I have been immersed in reading The Last Pirate by Tony Dokoupil, which skillfully and painfully describe the generational transmission of destruction that can happen between fathers and sons. As Tony dissects his family tree, we see multiple men promising themselves that they will never become a bad father like their dad, and then watch them do exactly that. And even the good ones live in fear that they will become the flawed man who raised them.
Reading Tony’s excellent book brought to mind this poignant poem by Richard Shelton.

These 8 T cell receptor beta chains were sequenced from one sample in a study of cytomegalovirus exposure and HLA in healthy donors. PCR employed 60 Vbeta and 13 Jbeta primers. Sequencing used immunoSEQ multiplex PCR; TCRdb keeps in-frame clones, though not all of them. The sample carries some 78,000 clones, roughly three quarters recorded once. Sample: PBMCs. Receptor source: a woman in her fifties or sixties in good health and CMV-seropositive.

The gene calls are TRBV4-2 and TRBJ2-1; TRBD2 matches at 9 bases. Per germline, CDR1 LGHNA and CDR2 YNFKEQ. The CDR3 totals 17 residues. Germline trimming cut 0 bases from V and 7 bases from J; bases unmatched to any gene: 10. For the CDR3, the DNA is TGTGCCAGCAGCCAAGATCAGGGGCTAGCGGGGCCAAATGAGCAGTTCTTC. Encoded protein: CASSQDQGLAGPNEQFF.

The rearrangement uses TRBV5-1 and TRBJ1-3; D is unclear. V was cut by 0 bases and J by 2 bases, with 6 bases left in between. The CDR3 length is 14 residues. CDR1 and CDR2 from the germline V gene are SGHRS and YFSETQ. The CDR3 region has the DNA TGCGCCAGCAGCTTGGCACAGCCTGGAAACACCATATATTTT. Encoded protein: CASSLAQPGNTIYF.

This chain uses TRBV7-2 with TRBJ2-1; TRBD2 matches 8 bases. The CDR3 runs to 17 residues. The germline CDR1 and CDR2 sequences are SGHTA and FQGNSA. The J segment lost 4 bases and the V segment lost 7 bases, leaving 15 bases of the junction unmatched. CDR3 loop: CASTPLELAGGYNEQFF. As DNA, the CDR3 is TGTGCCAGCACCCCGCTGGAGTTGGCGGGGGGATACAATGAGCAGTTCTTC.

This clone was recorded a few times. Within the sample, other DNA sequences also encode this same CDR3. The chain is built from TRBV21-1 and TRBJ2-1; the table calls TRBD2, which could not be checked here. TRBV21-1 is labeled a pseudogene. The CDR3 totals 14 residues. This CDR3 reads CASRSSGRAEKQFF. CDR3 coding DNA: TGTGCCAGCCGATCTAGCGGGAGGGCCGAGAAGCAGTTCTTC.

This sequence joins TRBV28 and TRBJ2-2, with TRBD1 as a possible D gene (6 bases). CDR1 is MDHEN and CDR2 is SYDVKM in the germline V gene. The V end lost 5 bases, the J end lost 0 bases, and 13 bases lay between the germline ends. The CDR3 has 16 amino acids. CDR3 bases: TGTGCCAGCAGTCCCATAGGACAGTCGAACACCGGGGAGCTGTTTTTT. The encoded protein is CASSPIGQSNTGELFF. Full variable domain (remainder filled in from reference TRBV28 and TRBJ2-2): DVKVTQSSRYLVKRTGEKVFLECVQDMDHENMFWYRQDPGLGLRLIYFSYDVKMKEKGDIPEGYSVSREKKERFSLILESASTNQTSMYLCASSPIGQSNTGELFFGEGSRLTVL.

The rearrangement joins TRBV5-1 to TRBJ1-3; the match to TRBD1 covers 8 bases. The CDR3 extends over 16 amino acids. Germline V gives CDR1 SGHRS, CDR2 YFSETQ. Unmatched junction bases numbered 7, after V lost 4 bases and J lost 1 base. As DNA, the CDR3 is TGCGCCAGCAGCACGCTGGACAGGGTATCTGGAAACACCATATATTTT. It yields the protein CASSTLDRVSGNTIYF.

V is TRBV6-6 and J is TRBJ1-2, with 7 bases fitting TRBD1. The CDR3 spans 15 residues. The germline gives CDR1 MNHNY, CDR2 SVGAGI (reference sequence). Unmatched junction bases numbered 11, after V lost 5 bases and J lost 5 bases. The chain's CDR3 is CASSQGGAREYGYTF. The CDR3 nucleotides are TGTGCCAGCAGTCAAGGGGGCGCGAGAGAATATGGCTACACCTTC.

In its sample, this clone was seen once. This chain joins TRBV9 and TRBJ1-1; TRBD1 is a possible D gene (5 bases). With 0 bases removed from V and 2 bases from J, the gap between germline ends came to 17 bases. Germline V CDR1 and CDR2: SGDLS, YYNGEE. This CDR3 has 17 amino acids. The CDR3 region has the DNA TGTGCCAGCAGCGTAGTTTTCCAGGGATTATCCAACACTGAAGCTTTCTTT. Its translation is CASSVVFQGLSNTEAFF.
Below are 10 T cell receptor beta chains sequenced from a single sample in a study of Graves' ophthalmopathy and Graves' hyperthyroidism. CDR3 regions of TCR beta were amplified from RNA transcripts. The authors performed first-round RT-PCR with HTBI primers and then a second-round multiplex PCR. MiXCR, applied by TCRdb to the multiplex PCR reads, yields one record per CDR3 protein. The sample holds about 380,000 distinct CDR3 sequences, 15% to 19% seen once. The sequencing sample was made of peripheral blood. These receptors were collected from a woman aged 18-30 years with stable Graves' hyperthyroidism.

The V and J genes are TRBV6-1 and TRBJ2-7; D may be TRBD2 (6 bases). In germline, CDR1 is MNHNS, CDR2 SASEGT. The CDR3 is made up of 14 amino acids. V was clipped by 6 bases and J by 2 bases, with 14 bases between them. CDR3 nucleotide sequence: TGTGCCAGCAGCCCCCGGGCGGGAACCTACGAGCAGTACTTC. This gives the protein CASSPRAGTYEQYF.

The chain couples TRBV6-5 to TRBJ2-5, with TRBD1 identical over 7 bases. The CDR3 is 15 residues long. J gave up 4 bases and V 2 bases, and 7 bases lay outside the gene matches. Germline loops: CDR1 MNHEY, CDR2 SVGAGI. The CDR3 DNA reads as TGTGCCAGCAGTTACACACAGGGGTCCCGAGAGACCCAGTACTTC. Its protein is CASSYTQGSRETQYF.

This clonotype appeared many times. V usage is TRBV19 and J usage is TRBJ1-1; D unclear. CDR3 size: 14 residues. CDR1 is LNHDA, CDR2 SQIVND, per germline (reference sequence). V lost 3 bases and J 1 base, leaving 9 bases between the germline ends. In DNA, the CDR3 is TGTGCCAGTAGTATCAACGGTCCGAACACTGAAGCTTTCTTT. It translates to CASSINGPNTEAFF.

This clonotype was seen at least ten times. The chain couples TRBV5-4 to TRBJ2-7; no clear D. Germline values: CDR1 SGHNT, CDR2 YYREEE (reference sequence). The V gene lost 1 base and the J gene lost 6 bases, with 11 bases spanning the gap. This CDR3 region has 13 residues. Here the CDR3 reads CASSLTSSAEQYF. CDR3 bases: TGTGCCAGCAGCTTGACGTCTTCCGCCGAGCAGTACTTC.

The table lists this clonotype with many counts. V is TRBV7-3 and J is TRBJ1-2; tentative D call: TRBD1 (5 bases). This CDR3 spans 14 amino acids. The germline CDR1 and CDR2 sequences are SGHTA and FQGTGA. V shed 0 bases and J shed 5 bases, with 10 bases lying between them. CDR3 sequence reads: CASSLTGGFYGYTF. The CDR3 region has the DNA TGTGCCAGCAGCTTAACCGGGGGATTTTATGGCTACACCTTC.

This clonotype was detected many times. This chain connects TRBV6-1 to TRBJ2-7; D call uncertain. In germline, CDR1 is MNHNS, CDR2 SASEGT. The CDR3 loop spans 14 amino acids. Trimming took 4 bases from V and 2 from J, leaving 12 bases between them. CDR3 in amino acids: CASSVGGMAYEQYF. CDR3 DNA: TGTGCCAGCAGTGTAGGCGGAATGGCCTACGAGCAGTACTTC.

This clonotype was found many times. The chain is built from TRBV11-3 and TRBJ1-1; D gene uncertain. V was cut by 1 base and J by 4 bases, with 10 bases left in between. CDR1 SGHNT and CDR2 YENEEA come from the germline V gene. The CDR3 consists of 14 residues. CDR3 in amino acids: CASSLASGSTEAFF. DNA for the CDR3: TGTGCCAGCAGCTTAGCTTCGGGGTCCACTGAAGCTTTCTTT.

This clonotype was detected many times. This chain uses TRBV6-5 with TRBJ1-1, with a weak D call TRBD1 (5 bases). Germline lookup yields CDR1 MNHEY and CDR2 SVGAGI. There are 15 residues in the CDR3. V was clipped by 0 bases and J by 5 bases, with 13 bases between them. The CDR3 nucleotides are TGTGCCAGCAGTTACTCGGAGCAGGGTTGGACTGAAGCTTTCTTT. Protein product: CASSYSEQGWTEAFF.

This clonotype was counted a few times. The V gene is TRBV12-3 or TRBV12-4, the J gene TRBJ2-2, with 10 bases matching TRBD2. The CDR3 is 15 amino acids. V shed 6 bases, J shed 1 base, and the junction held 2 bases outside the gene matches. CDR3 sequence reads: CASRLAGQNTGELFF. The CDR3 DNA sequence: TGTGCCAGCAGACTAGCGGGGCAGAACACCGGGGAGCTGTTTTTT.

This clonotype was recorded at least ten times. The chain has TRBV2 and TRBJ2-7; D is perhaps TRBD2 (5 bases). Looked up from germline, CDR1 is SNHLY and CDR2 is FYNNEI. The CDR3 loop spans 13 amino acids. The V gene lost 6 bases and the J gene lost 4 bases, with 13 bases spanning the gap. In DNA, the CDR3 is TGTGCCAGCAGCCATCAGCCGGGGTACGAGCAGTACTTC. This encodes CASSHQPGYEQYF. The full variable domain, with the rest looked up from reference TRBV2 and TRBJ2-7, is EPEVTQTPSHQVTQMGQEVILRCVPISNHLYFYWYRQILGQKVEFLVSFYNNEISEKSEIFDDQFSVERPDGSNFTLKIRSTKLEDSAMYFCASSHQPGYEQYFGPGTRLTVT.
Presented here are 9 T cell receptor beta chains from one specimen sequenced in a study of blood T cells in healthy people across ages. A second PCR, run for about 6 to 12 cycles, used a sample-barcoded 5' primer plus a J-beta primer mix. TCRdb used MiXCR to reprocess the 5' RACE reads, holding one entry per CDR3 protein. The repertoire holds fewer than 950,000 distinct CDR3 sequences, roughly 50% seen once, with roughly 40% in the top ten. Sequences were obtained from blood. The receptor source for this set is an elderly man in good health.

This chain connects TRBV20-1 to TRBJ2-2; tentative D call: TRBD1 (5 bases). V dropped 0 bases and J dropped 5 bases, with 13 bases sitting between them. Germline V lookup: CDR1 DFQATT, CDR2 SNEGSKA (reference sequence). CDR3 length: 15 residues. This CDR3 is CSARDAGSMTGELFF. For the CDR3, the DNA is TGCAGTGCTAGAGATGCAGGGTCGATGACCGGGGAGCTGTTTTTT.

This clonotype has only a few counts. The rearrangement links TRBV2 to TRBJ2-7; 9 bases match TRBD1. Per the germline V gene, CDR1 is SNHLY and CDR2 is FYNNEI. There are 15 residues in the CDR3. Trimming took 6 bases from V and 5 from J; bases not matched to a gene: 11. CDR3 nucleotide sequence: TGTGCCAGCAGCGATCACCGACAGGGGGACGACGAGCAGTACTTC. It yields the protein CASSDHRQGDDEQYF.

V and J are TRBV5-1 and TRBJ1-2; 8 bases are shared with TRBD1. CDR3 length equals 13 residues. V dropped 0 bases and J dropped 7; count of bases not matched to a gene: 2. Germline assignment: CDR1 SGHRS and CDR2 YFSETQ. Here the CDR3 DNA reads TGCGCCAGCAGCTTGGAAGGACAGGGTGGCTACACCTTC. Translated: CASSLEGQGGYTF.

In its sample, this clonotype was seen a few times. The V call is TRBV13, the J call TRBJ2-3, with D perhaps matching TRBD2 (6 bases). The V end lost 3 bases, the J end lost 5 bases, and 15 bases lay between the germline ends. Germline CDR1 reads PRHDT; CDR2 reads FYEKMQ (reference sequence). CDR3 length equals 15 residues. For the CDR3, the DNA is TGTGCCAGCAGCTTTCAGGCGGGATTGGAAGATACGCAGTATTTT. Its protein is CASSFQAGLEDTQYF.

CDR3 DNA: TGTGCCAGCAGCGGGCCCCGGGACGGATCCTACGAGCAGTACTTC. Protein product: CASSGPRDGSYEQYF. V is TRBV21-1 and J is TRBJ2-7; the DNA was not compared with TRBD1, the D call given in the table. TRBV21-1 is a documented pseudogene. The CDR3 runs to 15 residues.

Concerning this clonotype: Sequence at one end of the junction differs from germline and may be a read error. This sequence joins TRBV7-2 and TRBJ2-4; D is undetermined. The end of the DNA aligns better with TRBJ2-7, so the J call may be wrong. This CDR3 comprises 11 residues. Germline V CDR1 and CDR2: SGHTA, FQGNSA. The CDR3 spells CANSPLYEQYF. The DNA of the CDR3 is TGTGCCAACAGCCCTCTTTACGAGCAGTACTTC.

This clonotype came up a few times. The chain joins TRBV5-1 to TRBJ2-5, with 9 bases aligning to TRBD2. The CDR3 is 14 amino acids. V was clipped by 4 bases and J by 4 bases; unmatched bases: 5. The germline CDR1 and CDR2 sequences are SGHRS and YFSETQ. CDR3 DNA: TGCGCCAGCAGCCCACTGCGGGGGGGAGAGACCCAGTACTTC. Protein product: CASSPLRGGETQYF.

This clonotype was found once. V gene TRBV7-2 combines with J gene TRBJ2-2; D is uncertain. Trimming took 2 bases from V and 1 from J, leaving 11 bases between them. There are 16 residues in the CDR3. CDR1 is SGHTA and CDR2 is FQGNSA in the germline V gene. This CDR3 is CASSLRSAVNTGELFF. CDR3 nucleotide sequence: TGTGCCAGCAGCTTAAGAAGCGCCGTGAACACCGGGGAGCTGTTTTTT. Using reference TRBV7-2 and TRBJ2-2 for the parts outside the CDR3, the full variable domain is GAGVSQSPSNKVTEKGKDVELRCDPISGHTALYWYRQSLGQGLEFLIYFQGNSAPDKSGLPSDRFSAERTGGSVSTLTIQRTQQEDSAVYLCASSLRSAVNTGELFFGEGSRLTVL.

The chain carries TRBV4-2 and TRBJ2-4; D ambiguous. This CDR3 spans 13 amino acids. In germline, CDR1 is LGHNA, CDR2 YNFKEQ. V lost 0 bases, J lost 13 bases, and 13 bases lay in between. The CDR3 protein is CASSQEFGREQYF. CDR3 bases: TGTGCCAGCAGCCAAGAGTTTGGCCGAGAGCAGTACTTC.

Letter to a Dead Father
Five years since you died and I am
better than I was when you were living
The years have not been wasted.
I have heard the harsh voices
of desert birds who cannot sing.
Sometimes I touch the membrane
between violence and desire
and watch it vibrate.
I learned that a man
who travels in circles
never arrives at exactly the same place.
If you could see me now
side-stepping triumph and disaster,
still waiting for you to say my son
my beloved son. If you could only see
me now, you would know I am stronger.
Death was the poorest subterfuge
you ever managed, but it was permanent.
Do you see now that fathers
who cannot love their sons
have sons who cannot love?
It was not your fault
and it was not mine. I needed
your love, but I recovered without it.
Now I no longer need anything.